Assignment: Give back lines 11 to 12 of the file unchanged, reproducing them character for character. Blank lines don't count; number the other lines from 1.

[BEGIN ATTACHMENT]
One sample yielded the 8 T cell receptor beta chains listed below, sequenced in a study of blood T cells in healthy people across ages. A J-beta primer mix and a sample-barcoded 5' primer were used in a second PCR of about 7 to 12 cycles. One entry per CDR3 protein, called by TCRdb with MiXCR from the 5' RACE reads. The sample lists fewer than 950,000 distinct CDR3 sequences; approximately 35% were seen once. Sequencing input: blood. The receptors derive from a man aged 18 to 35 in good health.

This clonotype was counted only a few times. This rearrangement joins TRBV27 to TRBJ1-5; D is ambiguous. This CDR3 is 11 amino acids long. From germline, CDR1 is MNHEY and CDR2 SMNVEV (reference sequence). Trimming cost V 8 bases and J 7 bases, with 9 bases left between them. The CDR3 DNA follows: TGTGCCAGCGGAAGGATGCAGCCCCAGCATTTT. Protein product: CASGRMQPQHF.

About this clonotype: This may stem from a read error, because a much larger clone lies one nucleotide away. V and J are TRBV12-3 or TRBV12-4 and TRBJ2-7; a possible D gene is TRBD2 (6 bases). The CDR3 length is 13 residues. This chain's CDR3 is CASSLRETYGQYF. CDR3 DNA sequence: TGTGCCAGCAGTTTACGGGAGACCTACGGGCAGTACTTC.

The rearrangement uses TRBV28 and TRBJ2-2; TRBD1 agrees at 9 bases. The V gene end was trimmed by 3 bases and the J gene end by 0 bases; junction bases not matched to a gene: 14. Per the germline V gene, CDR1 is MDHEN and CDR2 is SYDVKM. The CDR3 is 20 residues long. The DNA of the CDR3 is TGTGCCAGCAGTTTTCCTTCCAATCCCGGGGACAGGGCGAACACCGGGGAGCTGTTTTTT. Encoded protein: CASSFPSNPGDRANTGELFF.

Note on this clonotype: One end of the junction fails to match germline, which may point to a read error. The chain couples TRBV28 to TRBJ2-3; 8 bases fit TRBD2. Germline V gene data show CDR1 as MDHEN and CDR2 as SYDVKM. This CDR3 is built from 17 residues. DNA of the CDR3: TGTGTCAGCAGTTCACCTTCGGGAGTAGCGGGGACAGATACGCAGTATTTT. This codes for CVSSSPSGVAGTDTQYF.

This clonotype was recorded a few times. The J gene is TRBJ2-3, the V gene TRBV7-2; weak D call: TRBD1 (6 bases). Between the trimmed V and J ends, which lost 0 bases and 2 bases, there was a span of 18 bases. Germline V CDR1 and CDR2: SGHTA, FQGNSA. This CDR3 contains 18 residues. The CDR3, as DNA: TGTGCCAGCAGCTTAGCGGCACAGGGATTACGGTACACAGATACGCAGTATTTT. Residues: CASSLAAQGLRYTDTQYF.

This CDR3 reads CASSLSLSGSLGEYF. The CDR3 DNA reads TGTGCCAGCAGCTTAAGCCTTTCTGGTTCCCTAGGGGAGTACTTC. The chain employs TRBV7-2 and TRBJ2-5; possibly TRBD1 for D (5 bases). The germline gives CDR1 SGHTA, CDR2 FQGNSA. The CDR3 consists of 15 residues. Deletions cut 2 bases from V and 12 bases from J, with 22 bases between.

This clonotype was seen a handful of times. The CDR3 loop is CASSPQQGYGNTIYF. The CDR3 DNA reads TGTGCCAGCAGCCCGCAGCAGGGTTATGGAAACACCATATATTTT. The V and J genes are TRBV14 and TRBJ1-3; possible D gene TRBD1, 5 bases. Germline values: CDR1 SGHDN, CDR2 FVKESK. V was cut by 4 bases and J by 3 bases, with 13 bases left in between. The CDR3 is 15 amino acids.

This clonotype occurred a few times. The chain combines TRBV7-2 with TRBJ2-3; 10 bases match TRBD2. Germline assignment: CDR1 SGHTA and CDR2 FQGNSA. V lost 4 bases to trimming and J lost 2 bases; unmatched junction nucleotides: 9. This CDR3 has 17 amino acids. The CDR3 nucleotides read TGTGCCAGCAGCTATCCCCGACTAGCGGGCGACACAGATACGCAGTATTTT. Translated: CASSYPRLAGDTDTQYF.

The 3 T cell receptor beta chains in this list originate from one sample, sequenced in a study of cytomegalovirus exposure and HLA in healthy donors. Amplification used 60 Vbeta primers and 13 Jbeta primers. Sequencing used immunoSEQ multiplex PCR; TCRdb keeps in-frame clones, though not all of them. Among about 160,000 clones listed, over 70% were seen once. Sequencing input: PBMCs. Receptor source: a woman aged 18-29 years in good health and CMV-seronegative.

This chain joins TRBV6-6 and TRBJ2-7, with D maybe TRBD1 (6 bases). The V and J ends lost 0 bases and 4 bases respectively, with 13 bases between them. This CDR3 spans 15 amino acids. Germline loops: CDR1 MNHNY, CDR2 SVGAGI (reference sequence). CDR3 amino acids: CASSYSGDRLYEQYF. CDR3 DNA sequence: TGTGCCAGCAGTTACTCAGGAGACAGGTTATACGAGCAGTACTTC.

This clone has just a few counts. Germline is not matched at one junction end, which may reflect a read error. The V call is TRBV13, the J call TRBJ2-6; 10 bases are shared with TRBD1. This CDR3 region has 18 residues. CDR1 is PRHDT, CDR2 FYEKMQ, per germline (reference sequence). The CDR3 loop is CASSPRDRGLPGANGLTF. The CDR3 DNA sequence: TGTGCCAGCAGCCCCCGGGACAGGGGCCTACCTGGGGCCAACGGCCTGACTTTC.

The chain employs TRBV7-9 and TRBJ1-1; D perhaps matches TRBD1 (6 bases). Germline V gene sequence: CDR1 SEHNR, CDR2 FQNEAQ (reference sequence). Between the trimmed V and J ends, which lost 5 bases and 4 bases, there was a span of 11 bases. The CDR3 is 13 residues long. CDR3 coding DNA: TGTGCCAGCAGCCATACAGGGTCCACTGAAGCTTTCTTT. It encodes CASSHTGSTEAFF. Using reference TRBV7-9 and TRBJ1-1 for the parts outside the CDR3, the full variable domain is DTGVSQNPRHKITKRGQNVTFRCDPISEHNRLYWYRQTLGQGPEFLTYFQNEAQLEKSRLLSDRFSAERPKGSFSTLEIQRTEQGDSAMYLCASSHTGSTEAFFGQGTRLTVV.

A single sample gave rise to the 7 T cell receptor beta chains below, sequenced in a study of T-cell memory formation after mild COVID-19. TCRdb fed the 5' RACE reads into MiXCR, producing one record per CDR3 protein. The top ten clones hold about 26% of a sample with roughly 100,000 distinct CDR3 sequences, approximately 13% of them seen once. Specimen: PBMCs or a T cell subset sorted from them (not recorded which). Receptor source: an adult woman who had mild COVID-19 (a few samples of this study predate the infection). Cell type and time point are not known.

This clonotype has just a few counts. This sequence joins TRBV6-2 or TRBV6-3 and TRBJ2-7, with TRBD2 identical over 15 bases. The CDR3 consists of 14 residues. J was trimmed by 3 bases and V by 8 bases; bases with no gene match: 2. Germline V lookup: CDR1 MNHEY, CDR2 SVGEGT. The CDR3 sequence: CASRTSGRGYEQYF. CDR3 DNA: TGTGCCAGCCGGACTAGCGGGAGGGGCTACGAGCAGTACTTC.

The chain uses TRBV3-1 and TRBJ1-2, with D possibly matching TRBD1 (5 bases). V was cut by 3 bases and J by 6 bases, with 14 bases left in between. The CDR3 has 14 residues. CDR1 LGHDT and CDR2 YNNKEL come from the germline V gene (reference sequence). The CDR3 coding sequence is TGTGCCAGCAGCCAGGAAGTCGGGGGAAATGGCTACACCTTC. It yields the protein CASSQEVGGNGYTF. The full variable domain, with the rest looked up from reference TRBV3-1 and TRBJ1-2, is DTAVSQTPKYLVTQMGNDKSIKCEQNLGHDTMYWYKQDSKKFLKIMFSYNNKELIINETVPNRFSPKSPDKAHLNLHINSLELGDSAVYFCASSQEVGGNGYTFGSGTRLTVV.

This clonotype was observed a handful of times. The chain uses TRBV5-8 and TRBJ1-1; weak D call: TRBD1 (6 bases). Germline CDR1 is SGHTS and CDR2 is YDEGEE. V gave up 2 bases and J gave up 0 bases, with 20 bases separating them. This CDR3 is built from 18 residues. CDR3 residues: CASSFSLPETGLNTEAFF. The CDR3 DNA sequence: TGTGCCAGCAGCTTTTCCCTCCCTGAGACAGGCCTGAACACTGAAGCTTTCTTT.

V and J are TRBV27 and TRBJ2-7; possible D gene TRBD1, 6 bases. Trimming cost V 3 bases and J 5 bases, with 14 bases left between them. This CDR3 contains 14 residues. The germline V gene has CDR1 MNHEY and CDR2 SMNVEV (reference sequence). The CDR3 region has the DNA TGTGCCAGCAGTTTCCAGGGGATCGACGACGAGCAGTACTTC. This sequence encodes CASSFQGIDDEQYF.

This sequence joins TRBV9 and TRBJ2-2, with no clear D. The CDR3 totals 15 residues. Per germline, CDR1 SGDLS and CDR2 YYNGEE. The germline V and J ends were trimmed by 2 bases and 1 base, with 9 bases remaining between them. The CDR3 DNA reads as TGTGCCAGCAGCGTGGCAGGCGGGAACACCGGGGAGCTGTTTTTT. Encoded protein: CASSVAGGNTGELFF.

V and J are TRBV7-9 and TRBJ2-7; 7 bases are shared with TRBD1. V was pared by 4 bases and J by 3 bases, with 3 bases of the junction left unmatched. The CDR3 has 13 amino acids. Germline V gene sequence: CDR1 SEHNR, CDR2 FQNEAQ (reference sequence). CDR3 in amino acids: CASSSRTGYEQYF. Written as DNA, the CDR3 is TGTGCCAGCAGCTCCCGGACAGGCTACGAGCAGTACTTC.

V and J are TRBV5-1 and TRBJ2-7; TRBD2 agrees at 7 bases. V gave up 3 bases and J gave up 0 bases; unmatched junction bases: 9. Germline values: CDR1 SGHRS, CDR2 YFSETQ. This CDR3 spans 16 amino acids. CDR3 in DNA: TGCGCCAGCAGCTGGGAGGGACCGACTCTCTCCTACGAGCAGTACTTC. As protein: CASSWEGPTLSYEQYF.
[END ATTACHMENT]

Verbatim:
This chain joins TRBV6-6 and TRBJ2-7, with D maybe TRBD1 (6 bases). The V and J ends lost 0 bases and 4 bases respectively, with 13 bases between them. This CDR3 spans 15 amino acids. Germline loops: CDR1 MNHNY, CDR2 SVGAGI (reference sequence). CDR3 amino acids: CASSYSGDRLYEQYF. CDR3 DNA sequence: TGTGCCAGCAGTTACTCAGGAGACAGGTTATACGAGCAGTACTTC.

This clone has just a few counts. Germline is not matched at one junction end, which may reflect a read error. The V call is TRBV13, the J call TRBJ2-6; 10 bases are shared with TRBD1. This CDR3 region has 18 residues. CDR1 is PRHDT, CDR2 FYEKMQ, per germline (reference sequence). The CDR3 loop is CASSPRDRGLPGANGLTF. The CDR3 DNA sequence: TGTGCCAGCAGCCCCCGGGACAGGGGCCTACCTGGGGCCAACGGCCTGACTTTC.